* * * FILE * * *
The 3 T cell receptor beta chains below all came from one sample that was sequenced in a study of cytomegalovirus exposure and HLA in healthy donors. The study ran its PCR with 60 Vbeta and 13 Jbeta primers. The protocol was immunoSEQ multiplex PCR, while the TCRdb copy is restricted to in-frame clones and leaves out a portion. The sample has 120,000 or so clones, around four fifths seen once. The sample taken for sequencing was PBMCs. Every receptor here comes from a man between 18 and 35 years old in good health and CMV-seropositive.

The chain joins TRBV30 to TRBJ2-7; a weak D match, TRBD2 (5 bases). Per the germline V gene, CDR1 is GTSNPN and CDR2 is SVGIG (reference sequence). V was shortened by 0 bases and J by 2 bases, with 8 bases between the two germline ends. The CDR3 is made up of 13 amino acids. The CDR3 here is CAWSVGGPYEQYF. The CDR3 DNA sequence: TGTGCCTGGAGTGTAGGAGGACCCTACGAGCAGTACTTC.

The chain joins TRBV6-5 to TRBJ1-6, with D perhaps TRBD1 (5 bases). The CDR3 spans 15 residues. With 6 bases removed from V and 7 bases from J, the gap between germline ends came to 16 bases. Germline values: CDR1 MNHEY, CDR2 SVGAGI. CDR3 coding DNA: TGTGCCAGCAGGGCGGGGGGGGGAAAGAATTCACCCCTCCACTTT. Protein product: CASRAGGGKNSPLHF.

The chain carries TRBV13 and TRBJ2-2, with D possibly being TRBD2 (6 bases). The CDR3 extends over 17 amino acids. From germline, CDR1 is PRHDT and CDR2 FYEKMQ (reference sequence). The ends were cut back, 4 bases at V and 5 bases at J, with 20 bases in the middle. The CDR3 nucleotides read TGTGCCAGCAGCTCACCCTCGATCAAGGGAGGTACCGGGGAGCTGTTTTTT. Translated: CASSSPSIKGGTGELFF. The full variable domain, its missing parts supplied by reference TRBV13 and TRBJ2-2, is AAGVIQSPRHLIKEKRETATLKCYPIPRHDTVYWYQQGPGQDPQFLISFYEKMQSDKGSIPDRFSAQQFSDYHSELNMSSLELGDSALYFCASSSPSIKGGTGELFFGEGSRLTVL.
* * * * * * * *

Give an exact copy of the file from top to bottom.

The 3 T cell receptor beta chains below all came from one sample that was sequenced in a study of cytomegalovirus exposure and HLA in healthy donors. The study ran its PCR with 60 Vbeta and 13 Jbeta primers. The protocol was immunoSEQ multiplex PCR, while the TCRdb copy is restricted to in-frame clones and leaves out a portion. The sample has 120,000 or so clones, around four fifths seen once. The sample taken for sequencing was PBMCs. Every receptor here comes from a man between 18 and 35 years old in good health and CMV-seropositive.

The chain joins TRBV30 to TRBJ2-7; a weak D match, TRBD2 (5 bases). Per the germline V gene, CDR1 is GTSNPN and CDR2 is SVGIG (reference sequence). V was shortened by 0 bases and J by 2 bases, with 8 bases between the two germline ends. The CDR3 is made up of 13 amino acids. The CDR3 here is CAWSVGGPYEQYF. The CDR3 DNA sequence: TGTGCCTGGAGTGTAGGAGGACCCTACGAGCAGTACTTC.

The chain joins TRBV6-5 to TRBJ1-6, with D perhaps TRBD1 (5 bases). The CDR3 spans 15 residues. With 6 bases removed from V and 7 bases from J, the gap between germline ends came to 16 bases. Germline values: CDR1 MNHEY, CDR2 SVGAGI. CDR3 coding DNA: TGTGCCAGCAGGGCGGGGGGGGGAAAGAATTCACCCCTCCACTTT. Protein product: CASRAGGGKNSPLHF.

The chain carries TRBV13 and TRBJ2-2, with D possibly being TRBD2 (6 bases). The CDR3 extends over 17 amino acids. From germline, CDR1 is PRHDT and CDR2 FYEKMQ (reference sequence). The ends were cut back, 4 bases at V and 5 bases at J, with 20 bases in the middle. The CDR3 nucleotides read TGTGCCAGCAGCTCACCCTCGATCAAGGGAGGTACCGGGGAGCTGTTTTTT. Translated: CASSSPSIKGGTGELFF. The full variable domain, its missing parts supplied by reference TRBV13 and TRBJ2-2, is AAGVIQSPRHLIKEKRETATLKCYPIPRHDTVYWYQQGPGQDPQFLISFYEKMQSDKGSIPDRFSAQQFSDYHSELNMSSLELGDSALYFCASSSPSIKGGTGELFFGEGSRLTVL.